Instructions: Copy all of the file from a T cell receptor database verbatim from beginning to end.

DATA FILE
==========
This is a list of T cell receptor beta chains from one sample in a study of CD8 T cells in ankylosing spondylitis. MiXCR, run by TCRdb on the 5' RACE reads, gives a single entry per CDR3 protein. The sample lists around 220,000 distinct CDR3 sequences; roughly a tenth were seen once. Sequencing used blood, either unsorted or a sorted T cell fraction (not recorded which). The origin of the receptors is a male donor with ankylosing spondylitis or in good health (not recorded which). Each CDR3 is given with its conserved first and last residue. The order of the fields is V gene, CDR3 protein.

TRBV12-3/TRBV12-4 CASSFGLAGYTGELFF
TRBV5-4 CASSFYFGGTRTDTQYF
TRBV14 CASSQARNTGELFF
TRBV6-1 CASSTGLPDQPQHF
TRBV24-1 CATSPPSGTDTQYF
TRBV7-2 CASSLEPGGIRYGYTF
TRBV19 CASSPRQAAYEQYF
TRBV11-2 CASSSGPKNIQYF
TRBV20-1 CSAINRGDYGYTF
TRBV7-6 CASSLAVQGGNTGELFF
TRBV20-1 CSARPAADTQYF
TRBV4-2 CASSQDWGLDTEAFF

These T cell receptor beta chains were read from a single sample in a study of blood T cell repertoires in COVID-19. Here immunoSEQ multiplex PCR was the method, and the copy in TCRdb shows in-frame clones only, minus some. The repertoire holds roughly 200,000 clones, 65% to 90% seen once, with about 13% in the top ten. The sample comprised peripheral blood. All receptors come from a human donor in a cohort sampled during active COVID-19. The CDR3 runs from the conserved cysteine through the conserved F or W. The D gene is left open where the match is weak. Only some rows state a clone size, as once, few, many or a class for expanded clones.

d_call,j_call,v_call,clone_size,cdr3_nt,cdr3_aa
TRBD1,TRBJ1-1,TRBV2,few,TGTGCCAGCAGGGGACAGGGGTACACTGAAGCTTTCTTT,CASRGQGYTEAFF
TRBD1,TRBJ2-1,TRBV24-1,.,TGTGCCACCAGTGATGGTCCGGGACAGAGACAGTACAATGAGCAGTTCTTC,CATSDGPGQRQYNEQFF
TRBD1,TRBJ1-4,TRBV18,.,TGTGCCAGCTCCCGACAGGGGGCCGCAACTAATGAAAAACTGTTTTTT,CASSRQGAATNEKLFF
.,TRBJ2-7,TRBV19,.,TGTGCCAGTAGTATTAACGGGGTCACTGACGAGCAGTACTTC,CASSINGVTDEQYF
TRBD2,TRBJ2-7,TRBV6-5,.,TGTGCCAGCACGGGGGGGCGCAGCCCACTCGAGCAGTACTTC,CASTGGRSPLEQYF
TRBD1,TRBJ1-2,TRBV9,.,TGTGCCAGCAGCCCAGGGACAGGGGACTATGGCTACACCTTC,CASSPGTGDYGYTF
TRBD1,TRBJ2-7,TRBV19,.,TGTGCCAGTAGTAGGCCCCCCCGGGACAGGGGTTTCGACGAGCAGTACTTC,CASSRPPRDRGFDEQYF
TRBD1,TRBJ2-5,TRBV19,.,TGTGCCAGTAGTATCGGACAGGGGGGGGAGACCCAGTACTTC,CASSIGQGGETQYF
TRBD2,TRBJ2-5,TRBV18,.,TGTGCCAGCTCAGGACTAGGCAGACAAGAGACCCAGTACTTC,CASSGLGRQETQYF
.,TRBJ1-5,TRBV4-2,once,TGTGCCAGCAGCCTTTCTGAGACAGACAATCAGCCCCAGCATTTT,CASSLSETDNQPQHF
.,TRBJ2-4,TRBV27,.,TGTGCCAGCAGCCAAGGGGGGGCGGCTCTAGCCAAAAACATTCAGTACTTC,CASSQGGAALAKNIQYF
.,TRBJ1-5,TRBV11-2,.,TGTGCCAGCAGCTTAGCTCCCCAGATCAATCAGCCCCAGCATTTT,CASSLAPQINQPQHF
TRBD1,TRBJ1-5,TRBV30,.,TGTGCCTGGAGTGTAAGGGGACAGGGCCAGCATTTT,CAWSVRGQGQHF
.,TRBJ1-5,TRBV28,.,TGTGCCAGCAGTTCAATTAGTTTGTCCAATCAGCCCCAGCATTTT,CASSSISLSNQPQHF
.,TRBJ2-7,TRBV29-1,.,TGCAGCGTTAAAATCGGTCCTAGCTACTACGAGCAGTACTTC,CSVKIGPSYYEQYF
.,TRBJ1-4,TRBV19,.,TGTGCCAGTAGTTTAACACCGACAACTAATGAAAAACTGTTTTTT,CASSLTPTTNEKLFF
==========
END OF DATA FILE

This is a list of T cell receptor beta chains from one sample in a study of CD8 T cells in ankylosing spondylitis. MiXCR, run by TCRdb on the 5' RACE reads, gives a single entry per CDR3 protein. The sample lists around 220,000 distinct CDR3 sequences; roughly a tenth were seen once. Sequencing used blood, either unsorted or a sorted T cell fraction (not recorded which). The origin of the receptors is a male donor with ankylosing spondylitis or in good health (not recorded which). Each CDR3 is given with its conserved first and last residue. The order of the fields is V gene, CDR3 protein.

TRBV12-3/TRBV12-4 CASSFGLAGYTGELFF
TRBV5-4 CASSFYFGGTRTDTQYF
TRBV14 CASSQARNTGELFF
TRBV6-1 CASSTGLPDQPQHF
TRBV24-1 CATSPPSGTDTQYF
TRBV7-2 CASSLEPGGIRYGYTF
TRBV19 CASSPRQAAYEQYF
TRBV11-2 CASSSGPKNIQYF
TRBV20-1 CSAINRGDYGYTF
TRBV7-6 CASSLAVQGGNTGELFF
TRBV20-1 CSARPAADTQYF
TRBV4-2 CASSQDWGLDTEAFF

These T cell receptor beta chains were read from a single sample in a study of blood T cell repertoires in COVID-19. Here immunoSEQ multiplex PCR was the method, and the copy in TCRdb shows in-frame clones only, minus some. The repertoire holds roughly 200,000 clones, 65% to 90% seen once, with about 13% in the top ten. The sample comprised peripheral blood. All receptors come from a human donor in a cohort sampled during active COVID-19. The CDR3 runs from the conserved cysteine through the conserved F or W. The D gene is left open where the match is weak. Only some rows state a clone size, as once, few, many or a class for expanded clones.

d_call,j_call,v_call,clone_size,cdr3_nt,cdr3_aa
TRBD1,TRBJ1-1,TRBV2,few,TGTGCCAGCAGGGGACAGGGGTACACTGAAGCTTTCTTT,CASRGQGYTEAFF
TRBD1,TRBJ2-1,TRBV24-1,.,TGTGCCACCAGTGATGGTCCGGGACAGAGACAGTACAATGAGCAGTTCTTC,CATSDGPGQRQYNEQFF
TRBD1,TRBJ1-4,TRBV18,.,TGTGCCAGCTCCCGACAGGGGGCCGCAACTAATGAAAAACTGTTTTTT,CASSRQGAATNEKLFF
.,TRBJ2-7,TRBV19,.,TGTGCCAGTAGTATTAACGGGGTCACTGACGAGCAGTACTTC,CASSINGVTDEQYF
TRBD2,TRBJ2-7,TRBV6-5,.,TGTGCCAGCACGGGGGGGCGCAGCCCACTCGAGCAGTACTTC,CASTGGRSPLEQYF
TRBD1,TRBJ1-2,TRBV9,.,TGTGCCAGCAGCCCAGGGACAGGGGACTATGGCTACACCTTC,CASSPGTGDYGYTF
TRBD1,TRBJ2-7,TRBV19,.,TGTGCCAGTAGTAGGCCCCCCCGGGACAGGGGTTTCGACGAGCAGTACTTC,CASSRPPRDRGFDEQYF
TRBD1,TRBJ2-5,TRBV19,.,TGTGCCAGTAGTATCGGACAGGGGGGGGAGACCCAGTACTTC,CASSIGQGGETQYF
TRBD2,TRBJ2-5,TRBV18,.,TGTGCCAGCTCAGGACTAGGCAGACAAGAGACCCAGTACTTC,CASSGLGRQETQYF
.,TRBJ1-5,TRBV4-2,once,TGTGCCAGCAGCCTTTCTGAGACAGACAATCAGCCCCAGCATTTT,CASSLSETDNQPQHF
.,TRBJ2-4,TRBV27,.,TGTGCCAGCAGCCAAGGGGGGGCGGCTCTAGCCAAAAACATTCAGTACTTC,CASSQGGAALAKNIQYF
.,TRBJ1-5,TRBV11-2,.,TGTGCCAGCAGCTTAGCTCCCCAGATCAATCAGCCCCAGCATTTT,CASSLAPQINQPQHF
TRBD1,TRBJ1-5,TRBV30,.,TGTGCCTGGAGTGTAAGGGGACAGGGCCAGCATTTT,CAWSVRGQGQHF
.,TRBJ1-5,TRBV28,.,TGTGCCAGCAGTTCAATTAGTTTGTCCAATCAGCCCCAGCATTTT,CASSSISLSNQPQHF
.,TRBJ2-7,TRBV29-1,.,TGCAGCGTTAAAATCGGTCCTAGCTACTACGAGCAGTACTTC,CSVKIGPSYYEQYF
.,TRBJ1-4,TRBV19,.,TGTGCCAGTAGTTTAACACCGACAACTAATGAAAAACTGTTTTTT,CASSLTPTTNEKLFF